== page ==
In other news, I burned my finger with acid yesterday. The skin is all white and rough, and I can’t feel it when I poke it with things. However, just like the time I lost a piece of my scalp, I will not be posting a picture. You’ll just have to believe me that it looks super cool. Well, cool for a chemical burn on an index finger.

Ella Goes to the Drive-In

Pippa has wanted to go to the drive-in movie theatre here at the beach for quite some time now. And since Jeanne, her best friend, is here with us this time, we decided to give it a shot.

I was very hopeful that something interesting would be showing, but of course, the only thing on tonight was a double feature of The Smurfs and Crazy, Stupid, Love. We’re twenty minutes into The Smurfs, and I’m ready to run out of the theatre and down the highway screaming in horror.

The good thing is that it’s fifties/sixties themed, and before the first feature, they showed old ads and played the national anthem, complete with subtitles and animation. I particularly enjoyed the rocket going to the moon.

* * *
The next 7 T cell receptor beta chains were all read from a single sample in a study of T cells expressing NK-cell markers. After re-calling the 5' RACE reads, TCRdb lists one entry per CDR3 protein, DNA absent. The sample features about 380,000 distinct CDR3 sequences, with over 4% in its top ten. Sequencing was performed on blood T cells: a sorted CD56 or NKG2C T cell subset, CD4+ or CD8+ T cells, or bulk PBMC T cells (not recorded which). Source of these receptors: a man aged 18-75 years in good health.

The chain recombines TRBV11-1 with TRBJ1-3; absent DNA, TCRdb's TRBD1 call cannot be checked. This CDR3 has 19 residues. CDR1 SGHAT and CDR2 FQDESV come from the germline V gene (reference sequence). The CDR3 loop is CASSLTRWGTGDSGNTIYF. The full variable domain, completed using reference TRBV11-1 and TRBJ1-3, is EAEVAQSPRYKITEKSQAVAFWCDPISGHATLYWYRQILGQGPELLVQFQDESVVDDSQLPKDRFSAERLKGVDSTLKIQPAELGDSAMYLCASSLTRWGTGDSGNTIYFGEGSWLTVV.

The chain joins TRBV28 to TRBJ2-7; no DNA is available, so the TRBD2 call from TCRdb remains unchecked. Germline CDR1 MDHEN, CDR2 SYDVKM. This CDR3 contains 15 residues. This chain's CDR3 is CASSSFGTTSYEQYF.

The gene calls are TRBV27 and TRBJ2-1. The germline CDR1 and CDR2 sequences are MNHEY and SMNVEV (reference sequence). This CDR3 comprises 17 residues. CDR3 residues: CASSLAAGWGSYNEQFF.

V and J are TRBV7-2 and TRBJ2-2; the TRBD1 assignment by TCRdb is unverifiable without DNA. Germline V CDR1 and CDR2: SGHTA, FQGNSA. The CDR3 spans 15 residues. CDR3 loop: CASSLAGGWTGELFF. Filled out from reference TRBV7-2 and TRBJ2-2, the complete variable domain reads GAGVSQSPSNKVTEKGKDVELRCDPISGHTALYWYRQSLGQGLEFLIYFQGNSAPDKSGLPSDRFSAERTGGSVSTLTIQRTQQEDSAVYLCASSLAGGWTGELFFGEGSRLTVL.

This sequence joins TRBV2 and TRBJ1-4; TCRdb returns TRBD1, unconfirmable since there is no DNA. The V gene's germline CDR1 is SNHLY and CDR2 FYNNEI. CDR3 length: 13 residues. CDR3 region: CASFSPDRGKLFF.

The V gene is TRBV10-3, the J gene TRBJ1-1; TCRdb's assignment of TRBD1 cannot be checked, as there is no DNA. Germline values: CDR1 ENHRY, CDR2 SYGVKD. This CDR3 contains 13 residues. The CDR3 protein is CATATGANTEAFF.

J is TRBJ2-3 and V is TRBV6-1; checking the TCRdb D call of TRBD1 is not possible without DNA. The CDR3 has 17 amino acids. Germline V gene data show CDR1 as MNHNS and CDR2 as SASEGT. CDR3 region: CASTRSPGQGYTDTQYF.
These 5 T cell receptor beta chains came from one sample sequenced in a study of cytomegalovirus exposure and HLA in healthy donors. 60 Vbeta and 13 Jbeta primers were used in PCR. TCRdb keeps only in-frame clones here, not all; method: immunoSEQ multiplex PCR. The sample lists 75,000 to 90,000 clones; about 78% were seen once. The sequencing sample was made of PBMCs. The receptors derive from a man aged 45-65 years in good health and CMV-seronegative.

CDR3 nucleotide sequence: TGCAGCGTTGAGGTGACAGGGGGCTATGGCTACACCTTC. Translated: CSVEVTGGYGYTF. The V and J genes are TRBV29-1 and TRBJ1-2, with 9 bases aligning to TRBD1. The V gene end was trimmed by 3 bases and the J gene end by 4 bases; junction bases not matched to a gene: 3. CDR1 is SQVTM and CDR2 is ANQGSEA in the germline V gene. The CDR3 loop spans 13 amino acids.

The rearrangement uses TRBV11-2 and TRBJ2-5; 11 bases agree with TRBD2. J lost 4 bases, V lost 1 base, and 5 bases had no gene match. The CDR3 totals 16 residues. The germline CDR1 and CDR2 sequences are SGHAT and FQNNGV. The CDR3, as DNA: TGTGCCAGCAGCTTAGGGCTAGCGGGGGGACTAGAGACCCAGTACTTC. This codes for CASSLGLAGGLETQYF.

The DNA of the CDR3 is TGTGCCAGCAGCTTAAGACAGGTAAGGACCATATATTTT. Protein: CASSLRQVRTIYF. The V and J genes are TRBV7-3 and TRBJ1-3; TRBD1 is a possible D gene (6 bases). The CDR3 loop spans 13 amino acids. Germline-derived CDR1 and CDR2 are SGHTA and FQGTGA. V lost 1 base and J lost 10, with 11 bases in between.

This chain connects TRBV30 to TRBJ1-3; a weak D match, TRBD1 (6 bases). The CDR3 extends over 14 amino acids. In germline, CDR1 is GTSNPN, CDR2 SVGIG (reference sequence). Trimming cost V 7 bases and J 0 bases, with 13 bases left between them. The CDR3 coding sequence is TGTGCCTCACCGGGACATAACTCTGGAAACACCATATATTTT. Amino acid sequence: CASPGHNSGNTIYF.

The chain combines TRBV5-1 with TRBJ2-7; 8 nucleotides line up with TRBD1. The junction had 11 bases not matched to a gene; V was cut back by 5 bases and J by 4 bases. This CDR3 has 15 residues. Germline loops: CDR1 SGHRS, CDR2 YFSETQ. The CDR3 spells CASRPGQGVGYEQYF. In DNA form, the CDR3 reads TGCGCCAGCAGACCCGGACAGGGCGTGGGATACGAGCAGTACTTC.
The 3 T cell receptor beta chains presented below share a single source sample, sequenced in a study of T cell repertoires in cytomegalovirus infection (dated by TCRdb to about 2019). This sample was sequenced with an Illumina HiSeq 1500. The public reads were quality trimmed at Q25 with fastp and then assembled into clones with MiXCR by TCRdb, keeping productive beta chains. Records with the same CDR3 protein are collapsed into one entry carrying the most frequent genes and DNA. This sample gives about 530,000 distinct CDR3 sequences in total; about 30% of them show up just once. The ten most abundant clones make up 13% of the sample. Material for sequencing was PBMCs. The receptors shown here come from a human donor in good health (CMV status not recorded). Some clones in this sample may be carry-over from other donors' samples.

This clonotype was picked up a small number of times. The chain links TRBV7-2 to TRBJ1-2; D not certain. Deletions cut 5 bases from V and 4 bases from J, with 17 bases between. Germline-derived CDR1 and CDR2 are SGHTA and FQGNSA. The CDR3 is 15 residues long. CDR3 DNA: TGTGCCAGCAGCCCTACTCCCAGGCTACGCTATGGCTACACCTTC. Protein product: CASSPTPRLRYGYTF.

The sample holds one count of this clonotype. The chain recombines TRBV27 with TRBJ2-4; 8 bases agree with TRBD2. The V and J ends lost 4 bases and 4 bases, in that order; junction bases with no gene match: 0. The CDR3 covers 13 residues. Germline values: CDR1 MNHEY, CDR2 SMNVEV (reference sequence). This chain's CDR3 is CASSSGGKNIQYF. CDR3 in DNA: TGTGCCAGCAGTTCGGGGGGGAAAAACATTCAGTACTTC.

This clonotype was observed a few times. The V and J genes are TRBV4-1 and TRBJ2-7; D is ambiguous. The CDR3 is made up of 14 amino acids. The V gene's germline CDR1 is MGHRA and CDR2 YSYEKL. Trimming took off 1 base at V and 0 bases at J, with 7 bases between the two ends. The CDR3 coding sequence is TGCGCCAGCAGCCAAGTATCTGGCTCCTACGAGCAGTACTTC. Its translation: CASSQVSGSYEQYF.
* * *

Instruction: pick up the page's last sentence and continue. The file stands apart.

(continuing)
The little blue things just showed up in Central Park, and they’re playing and ruining the Vampire Weekend song, Holiday. I’ve got at least another three hours of this. Golly geez.

On Happiness and The King’s Speech

I’ve been waiting to buy The King’s Speech from iTunes for months and months and months. And by months I mean since I first saw it on January 28th. (I wrote about it here.) It’s British, and it’s historic, and it has World War Two, and it has amazing actors, and I love it. Love it, love it, love it.